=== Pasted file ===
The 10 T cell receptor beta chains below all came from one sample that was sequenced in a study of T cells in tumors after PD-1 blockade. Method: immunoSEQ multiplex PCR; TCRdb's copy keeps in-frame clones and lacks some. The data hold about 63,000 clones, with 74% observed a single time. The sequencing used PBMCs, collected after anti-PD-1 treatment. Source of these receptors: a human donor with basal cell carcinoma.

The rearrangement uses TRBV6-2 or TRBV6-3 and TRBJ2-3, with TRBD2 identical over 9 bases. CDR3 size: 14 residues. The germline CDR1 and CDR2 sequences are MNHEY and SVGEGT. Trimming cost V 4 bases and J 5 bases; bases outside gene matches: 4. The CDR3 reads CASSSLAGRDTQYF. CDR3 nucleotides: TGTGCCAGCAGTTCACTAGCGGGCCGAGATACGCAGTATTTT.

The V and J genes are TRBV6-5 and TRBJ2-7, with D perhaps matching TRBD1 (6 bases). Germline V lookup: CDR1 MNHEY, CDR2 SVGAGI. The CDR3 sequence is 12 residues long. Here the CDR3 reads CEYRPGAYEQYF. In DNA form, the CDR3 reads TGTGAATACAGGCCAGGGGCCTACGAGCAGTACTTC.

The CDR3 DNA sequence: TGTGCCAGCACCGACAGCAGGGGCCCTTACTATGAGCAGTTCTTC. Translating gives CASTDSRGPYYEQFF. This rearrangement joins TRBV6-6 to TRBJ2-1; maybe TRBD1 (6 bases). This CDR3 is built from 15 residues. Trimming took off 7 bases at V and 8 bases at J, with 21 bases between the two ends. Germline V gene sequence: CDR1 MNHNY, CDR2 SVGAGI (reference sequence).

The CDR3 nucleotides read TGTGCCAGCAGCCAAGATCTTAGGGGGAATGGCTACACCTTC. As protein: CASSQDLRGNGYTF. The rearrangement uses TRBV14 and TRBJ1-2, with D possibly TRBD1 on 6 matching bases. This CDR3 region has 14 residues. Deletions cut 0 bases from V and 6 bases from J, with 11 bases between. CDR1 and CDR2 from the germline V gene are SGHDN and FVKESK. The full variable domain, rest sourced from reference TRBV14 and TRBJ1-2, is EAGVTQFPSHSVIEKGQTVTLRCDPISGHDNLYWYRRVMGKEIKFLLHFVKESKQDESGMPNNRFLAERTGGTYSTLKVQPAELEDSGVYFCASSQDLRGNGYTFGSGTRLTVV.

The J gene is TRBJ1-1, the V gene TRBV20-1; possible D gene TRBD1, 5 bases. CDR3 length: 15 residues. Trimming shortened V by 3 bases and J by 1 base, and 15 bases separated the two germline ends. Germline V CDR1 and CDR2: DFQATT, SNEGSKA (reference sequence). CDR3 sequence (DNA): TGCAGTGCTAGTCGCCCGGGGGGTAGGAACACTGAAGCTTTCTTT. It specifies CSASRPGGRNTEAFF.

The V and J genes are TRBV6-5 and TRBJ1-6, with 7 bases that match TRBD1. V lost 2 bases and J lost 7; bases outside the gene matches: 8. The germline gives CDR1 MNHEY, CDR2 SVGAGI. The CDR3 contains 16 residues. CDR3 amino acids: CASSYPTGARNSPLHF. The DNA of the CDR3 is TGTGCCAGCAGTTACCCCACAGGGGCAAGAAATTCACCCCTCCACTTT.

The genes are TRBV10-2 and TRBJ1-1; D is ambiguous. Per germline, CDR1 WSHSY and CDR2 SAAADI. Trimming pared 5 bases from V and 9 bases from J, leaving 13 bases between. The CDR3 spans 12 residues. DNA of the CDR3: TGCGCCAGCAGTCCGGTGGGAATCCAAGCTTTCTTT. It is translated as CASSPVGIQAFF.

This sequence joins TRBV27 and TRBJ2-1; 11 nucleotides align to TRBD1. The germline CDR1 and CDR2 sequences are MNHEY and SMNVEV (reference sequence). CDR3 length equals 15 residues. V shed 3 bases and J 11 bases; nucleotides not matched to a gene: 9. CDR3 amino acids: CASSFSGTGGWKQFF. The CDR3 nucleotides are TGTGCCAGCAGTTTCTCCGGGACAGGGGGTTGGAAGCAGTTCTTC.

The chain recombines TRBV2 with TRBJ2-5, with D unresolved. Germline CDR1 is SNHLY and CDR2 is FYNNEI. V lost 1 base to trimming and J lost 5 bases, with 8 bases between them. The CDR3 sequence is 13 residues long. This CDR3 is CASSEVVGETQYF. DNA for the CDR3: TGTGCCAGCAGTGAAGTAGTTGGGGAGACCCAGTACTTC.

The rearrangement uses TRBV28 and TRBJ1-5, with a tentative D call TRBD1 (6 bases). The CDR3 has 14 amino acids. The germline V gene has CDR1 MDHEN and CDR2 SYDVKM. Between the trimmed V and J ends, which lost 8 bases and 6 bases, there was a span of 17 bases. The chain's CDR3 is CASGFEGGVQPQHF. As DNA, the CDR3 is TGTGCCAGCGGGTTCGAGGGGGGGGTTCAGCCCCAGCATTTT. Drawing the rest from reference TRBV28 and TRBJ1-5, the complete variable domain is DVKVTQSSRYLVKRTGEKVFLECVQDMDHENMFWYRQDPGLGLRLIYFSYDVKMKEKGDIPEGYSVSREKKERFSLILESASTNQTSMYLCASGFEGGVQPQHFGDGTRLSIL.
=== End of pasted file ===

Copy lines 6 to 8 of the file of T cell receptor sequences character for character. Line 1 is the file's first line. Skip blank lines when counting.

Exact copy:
The J gene is TRBJ1-1, the V gene TRBV20-1; possible D gene TRBD1, 5 bases. CDR3 length: 15 residues. Trimming shortened V by 3 bases and J by 1 base, and 15 bases separated the two germline ends. Germline V CDR1 and CDR2: DFQATT, SNEGSKA (reference sequence). CDR3 sequence (DNA): TGCAGTGCTAGTCGCCCGGGGGGTAGGAACACTGAAGCTTTCTTT. It specifies CSASRPGGRNTEAFF.

The V and J genes are TRBV6-5 and TRBJ1-6, with 7 bases that match TRBD1. V lost 2 bases and J lost 7; bases outside the gene matches: 8. The germline gives CDR1 MNHEY, CDR2 SVGAGI. The CDR3 contains 16 residues. CDR3 amino acids: CASSYPTGARNSPLHF. The DNA of the CDR3 is TGTGCCAGCAGTTACCCCACAGGGGCAAGAAATTCACCCCTCCACTTT.

The genes are TRBV10-2 and TRBJ1-1; D is ambiguous. Per germline, CDR1 WSHSY and CDR2 SAAADI. Trimming pared 5 bases from V and 9 bases from J, leaving 13 bases between. The CDR3 spans 12 residues. DNA of the CDR3: TGCGCCAGCAGTCCGGTGGGAATCCAAGCTTTCTTT. It is translated as CASSPVGIQAFF.